Have you heard the news? According to the Los Angeles Times, “Religion doesn’t make kids more generous or altruistic, study finds.” The Guardian chose a more negative headline: “Religious children are meaner than their secular counterparts, study finds.”
Could this possibly be true? What study is this? How was it designed? Who ran the experiment? When something this counter-intuitive makes headlines, my brain immediately starts flashing a “caution” sign. In this case, my brain was right. There are a number of issues that make me cry “foul!”
(I was going to post something about microenterprise, but I wanted to get this up while it was still timely. You’ll have to wait a few weeks for the microenterprise post.)
Here we go again. Christmas is coming. And in the spirit of the season, Christians are getting angry.
- We’re angry when someone says “Happy Holidays” instead of “Merry Christmas.”
- We’re angry that our kids are on winter break instead of Christmas vacation.
- We’re angry that Starbucks has plain red cups.
Seriously? Do we have nothing better on which to spend our time and energy?
(This is the third article in a series on poverty. If you missed the previous two, please back up a few weeks and read those posts.)
What does poverty look like around the world?
Before we get any further, let me clarify some terminology. It turns out that sociologists use the terms absolute poverty and relative poverty, and it’s important to know the difference. According to the UNESCO website,
Absolute poverty measures poverty in relation to the amount of money necessary to meet basic needs such as food, clothing, and shelter. The concept of absolute poverty is not concerned with broader quality of life issues or with the overall level of inequality in society. The concept therefore fails to recognise that individuals have important social and cultural needs. This, and similar criticisms, led to the development of the concept of relative poverty. Relative poverty defines poverty in relation to the economic status of other members of the society: people are poor if they fall below prevailing standards of living in a given societal context.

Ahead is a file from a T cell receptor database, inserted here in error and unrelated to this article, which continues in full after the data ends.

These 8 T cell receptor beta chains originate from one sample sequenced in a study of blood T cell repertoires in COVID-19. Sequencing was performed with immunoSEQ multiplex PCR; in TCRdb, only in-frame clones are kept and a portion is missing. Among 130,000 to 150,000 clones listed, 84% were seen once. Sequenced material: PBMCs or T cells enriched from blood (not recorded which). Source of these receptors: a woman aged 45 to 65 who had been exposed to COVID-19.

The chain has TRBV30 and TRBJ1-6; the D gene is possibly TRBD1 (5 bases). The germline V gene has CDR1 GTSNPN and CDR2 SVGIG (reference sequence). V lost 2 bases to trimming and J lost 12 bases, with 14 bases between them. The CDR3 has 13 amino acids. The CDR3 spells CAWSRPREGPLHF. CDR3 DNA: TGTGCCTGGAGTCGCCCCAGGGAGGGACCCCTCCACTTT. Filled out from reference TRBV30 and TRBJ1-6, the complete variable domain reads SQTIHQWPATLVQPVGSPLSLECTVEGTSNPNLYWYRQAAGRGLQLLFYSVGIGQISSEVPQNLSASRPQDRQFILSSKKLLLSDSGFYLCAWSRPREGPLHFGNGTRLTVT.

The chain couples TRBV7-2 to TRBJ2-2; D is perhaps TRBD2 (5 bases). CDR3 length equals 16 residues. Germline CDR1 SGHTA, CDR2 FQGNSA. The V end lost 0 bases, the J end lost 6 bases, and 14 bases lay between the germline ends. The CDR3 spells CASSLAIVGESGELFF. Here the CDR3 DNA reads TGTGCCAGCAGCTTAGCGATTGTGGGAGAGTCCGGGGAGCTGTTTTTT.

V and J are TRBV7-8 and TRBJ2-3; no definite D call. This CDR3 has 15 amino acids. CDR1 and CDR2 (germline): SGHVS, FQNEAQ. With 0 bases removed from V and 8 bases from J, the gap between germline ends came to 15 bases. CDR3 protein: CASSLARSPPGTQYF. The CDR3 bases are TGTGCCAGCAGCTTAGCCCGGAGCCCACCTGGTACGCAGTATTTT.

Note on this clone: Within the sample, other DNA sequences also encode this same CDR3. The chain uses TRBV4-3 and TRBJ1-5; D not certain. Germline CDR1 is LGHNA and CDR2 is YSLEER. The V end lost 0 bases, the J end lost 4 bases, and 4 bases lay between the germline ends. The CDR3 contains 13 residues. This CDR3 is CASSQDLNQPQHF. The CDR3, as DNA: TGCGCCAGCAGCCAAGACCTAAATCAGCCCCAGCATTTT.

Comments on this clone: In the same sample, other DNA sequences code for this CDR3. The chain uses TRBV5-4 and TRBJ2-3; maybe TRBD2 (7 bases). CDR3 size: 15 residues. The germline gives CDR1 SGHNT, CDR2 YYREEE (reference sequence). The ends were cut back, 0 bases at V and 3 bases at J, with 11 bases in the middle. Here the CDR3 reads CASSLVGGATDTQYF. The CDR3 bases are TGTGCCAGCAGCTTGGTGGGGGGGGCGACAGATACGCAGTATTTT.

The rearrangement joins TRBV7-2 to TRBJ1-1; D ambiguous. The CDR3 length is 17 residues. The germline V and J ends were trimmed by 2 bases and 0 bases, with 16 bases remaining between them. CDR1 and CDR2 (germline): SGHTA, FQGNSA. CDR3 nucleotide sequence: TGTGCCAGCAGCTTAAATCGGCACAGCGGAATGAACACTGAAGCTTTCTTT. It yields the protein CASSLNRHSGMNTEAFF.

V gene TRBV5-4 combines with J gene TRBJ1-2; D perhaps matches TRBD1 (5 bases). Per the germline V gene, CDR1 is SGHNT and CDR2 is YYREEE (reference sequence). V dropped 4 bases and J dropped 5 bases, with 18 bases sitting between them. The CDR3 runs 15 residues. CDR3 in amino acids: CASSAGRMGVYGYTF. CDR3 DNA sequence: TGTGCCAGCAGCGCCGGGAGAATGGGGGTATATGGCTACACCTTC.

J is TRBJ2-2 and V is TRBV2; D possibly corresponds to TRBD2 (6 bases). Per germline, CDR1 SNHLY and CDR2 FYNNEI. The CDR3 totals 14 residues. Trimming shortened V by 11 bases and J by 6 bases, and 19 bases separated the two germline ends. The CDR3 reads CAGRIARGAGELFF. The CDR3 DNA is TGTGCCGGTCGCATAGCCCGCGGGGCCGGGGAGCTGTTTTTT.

Notre Dame gargoyle overlooking Paris.
Have you visited a medieval cathedral such as Notre Dame, Westminster Abbey, or the incredibly tall cathedral in Cologne, Germany? I love the soaring arches, ornate architecture, stained glass windows, and the quiet, contemplative spirit inside. In fact, I think they’re altogether lovely, except for one thing: the gargoyles. It just makes no sense. Why in the world would the Christians of the Middle Ages put such evil-looking monstrosities on the very buildings they were dedicating to the worship of God?
Last week we learned that, while a lot of people fall below the poverty line, that situation is often temporary. Also, while the poor don’t earn much by US standards, it’s still over $10,000 a year—plus government and other benefits. What does that buy you? Today I want to address what life under the poverty line is like.
Granted, it’s not fun being poor. Having fewer resources means you have fewer options—and the answer too often is “no.” Opportunities may be limited. Sometimes, things cost more for those who can least afford it—prices at stores in poor neighborhoods tend to be higher than in middle class areas, and you can’t afford to take advantage of items on sale or discounted in bulk. Add to that frustration—being poor typically correlates with reduced influence, both socially and politically. I’ve always imagined desperate families in cars, skinny, hungry children in ragged clothing, and crime-ridden neighborhoods.
“Sure, there are poor people overseas, but we have poor people right here in America. It’s more important that we help them first.”
“I want to live in the United States, where even the poor people are fat!” –Indian laborer
“The poor you will always have with you.” –Jesus
It’s common knowledge that we have poor people here in America. There are families without homes, elderly retirees having to choose between buy food or filling a prescription, and children going to bed hungry.
But just how many families are homeless? How common is it for senior citizens to be unable to afford their medications? What percentage of children lack enough food to eat? How big a problem do we have, and how does it compare with the rest of the world?